The Tasmanian State League’s future was officially confirmed for 2019 and beyond on Thursday, however, division still lingers in the ranks.
After long and “robust” discussions a “majority” of TSL clubs have given their support on balance to keep the state’s top-tier competition alive, at least until the existing 10-year licence agreements expire in 2023.
Presidents were presented with a proposal on Wednesday and given little time for consideration before it was hastily announced ahead of AFL boss Gillon McLachlan unveiling the steering committee’s full recommendations for Tasmania’s football future in Hobart on Tuesday.
Fairfax Media understands North Launceston and Glenorchy are yet to agree full stop, while Launceston has offered its conditional support.
The proposed plans will see clubs receive $110,000 in AFL funding – an increase of $3000 a year on 2018 –but will have to individually agree and stick to key performance indicators around strategy, structure, community and people.
The AFL has backed down on previous threats to change the league’s name, to stop live streaming matches and therefore do away with the match review panel, and deeming all clubs a failure should one club not sufficiently meet its KPIs.
Clubs will now have their funding reduced and licences terminated as a last resort.
AFL Tasmania will take over responsibility for the North-West development zone and work towards a side from the region being represented in the TSL.
Community engagement, participation programs and talent programs will be carried out under a “Team Tasmania banner and TAC competition brand”, the development league will become an open-age competition, and clubs will have to foot a large percentage of travel costs.
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The Northern Bombers and Blues have rejected a $1000 transport subsidy offer and asked for an improved proposal.
AFL Tasmania this year provides clubs with a bus for away games and a second one for five out of seven trips to transport three teams and staff.
Details around women’s football, a salary cap and points system, re-zoning, equal rostering, ground fees and finals are yet to be finalised.
AFL Tasmania chief executive Trisha Squires, who was flanked by presidents from Clarence, Tigers and Lauderdale at the announcement, refused to name the two clubs not yet convinced by the outcome.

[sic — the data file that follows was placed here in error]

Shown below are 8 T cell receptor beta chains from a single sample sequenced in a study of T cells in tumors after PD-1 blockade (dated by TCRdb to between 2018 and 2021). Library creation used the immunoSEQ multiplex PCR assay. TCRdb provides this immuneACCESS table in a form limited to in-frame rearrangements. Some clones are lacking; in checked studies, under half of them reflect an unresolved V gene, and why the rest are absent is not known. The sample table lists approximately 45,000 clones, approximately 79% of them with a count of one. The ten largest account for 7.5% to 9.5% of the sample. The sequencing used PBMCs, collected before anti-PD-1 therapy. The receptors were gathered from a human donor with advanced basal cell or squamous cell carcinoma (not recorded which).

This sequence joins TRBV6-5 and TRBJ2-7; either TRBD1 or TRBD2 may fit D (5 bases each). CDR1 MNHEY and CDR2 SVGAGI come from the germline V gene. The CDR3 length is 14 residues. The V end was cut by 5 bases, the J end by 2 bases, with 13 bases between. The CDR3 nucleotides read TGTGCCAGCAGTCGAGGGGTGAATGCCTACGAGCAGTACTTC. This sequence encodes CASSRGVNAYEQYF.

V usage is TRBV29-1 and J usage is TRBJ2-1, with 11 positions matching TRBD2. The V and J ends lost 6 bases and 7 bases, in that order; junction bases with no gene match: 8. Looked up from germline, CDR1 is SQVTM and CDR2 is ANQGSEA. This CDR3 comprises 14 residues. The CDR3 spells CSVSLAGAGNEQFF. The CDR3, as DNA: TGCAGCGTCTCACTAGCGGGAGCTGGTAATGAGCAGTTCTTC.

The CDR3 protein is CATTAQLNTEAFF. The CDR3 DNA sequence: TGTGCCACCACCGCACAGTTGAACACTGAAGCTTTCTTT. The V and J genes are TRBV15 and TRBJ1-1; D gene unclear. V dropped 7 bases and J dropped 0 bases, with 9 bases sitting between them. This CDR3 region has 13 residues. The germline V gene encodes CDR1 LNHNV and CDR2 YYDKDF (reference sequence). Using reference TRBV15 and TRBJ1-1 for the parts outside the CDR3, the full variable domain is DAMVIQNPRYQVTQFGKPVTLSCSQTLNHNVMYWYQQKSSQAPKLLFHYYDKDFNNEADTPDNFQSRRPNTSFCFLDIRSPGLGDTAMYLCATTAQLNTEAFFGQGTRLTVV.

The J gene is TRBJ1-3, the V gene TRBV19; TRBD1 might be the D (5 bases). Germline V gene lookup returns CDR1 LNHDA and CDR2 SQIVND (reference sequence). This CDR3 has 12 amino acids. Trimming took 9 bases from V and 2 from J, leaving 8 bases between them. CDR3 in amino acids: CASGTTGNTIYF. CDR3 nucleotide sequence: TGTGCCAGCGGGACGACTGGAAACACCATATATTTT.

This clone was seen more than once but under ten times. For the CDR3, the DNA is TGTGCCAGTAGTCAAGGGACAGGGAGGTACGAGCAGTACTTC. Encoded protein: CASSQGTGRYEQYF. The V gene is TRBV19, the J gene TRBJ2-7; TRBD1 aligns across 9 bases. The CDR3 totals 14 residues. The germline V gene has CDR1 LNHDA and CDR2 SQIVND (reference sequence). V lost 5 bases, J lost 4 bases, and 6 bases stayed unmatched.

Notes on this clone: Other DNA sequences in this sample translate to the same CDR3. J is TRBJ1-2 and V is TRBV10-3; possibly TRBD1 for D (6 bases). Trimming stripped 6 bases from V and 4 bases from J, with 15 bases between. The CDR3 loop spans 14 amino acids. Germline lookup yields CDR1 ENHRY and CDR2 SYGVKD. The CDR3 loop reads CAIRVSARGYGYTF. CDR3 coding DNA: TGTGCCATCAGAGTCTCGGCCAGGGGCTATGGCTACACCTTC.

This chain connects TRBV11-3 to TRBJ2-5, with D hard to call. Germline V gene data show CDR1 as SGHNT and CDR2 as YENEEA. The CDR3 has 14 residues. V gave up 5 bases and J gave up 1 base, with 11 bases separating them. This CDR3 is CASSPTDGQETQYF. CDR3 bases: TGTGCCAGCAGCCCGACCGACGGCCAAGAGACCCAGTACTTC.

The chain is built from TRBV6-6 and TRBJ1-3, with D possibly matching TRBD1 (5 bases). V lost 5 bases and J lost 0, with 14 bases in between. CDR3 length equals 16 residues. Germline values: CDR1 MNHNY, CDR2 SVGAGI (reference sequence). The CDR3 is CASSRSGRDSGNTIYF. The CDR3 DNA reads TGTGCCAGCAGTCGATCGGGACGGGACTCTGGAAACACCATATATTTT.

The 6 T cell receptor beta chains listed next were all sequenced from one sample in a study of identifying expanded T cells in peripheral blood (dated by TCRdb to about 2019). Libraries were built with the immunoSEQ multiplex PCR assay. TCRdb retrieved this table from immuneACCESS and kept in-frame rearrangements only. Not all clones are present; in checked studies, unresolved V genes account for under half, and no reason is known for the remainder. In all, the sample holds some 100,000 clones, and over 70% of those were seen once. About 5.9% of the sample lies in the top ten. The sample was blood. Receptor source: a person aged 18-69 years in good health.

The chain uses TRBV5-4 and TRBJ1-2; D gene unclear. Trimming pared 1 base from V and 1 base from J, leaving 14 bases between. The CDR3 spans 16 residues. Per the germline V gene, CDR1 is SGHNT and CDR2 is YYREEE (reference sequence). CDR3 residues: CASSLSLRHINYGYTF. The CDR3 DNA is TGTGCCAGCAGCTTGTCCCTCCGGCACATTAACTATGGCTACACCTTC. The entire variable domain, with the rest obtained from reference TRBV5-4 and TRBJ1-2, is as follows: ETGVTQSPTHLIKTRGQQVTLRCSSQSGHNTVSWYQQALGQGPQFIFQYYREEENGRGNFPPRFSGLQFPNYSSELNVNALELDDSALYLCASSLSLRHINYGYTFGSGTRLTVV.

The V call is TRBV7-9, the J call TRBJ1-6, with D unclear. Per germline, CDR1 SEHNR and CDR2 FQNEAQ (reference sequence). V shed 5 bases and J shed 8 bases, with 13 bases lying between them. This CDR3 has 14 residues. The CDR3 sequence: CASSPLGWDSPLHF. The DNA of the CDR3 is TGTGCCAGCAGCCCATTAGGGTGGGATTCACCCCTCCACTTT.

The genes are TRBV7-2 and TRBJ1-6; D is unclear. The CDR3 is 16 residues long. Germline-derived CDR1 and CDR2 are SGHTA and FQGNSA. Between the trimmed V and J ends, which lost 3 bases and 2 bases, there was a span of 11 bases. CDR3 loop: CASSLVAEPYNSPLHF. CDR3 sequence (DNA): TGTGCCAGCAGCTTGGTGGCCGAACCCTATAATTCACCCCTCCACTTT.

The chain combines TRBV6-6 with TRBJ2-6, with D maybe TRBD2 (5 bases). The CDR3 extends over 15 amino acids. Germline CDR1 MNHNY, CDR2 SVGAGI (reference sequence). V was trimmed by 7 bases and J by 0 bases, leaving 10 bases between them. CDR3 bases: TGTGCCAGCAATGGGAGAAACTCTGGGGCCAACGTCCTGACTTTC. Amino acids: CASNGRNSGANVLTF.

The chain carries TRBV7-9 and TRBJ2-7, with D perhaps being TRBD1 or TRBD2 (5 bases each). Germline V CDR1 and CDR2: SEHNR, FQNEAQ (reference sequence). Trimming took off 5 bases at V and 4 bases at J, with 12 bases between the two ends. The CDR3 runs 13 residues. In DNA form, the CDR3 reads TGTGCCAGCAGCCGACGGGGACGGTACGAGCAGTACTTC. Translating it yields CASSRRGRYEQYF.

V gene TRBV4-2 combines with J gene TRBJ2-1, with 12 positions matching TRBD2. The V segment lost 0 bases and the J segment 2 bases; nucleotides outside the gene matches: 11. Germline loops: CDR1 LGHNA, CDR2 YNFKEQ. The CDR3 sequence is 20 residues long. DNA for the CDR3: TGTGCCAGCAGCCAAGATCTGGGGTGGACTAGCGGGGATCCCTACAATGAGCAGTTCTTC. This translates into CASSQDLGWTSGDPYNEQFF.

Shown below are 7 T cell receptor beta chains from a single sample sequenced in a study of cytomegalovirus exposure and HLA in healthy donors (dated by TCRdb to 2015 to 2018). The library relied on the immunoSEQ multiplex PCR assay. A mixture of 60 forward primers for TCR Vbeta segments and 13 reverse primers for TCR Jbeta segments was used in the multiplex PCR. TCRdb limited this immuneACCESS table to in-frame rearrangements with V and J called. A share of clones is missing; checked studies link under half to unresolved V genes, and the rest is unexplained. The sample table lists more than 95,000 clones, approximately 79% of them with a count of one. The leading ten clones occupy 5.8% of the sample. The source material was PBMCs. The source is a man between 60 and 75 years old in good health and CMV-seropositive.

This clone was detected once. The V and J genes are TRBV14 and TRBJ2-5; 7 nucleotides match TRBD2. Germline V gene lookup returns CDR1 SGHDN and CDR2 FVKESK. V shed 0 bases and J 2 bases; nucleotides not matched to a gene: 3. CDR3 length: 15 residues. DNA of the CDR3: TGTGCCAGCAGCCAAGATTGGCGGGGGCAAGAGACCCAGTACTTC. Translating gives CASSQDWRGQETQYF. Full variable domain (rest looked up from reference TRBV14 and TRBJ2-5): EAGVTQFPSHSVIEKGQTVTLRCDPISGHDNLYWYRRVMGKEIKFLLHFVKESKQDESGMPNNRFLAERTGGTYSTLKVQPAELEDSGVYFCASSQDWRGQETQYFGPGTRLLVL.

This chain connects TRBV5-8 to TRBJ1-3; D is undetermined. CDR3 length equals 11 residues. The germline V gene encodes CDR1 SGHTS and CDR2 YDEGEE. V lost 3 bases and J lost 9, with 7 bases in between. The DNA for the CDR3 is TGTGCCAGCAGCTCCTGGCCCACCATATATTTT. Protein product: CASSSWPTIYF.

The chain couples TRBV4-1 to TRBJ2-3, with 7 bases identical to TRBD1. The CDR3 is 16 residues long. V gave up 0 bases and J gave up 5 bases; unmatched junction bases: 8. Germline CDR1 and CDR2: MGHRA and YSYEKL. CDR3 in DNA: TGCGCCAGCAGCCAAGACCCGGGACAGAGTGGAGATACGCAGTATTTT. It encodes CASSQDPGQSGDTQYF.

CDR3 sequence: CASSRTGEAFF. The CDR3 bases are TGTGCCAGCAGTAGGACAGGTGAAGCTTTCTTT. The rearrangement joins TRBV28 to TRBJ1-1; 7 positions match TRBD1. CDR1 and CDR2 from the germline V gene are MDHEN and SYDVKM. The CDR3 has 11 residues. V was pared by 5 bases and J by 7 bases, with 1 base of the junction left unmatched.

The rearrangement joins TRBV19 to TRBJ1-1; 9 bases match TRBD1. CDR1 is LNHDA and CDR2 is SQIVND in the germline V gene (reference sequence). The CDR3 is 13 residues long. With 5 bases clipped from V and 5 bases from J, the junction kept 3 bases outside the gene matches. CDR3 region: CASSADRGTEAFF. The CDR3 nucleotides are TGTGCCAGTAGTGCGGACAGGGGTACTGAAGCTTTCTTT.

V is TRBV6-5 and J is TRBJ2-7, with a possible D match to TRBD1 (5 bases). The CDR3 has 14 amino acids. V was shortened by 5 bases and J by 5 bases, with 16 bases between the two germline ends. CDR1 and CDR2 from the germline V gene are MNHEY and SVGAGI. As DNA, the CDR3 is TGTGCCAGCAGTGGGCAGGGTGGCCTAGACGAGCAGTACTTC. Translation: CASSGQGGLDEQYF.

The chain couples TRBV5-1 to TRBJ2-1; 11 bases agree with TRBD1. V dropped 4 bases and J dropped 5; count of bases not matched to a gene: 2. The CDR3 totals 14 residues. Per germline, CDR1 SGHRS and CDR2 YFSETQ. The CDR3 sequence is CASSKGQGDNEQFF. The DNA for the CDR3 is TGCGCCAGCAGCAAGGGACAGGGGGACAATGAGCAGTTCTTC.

She reiterated no formal agreement had been met.
“The TSL presidents are passionate, hard working people and I really admire their commitment.
The TSL competition and its clubs are an important part of the Tasmanian football community,” she said.
Launceston president Sandra Boland said she would review the proposal with her board before fully pledging support.
“All clubs are not on the same page. Plans have changed significantly since we met a week ago with Rob Auld when they gave us two weeks to respond with our KPIs,” she said.
“And then all of a sudden within 24 hours we were all asked to say yes to this proposal. It took me a long time to reply because it’s a big decision.
“I agreed in principle to the guidelines subject to continuing negotiations in regard to funding Northern clubs’ travel and-or re-rostering to balance it out. We’re happy the TSL will continue but this has been too rushed.”
North boss Thane Brady said “a tick for one group isn’t necessarily a tick for another” and that TSL remained without a growth or improvement strategy.
“It would appear the AFL will announce additional investment in Tasmanian football overall which is welcomed on the face,” he said.
“With only one slide provided by the AFL as a guide to their TSL plan it’s impossible at this stage to say with any certainty if overall we will be at break even or deficit on current position.
“This current futures plan should have been our starting point rather than the end outcome. Rob Auld informed us we lacked community football support, however, public statements seems to contradict Mr Auld.
“We have communicated to the AFL our disappointment in the overall experience and the proposed outcome and have declined to show public support for the plan.
“We also confirmed we will continue to participate in good faith in further discussions relating to the operational changes proposed.”
Tasmanian Football Council chairman and NTFA president Paul Reynolds said he has been blindsided by Thursday’s developments.
Speculation is rife McLachlan will announce the Mariners’ return to the TAC Cup, funding for community football administrators and plans for a Tasmanian VFL team in 2021.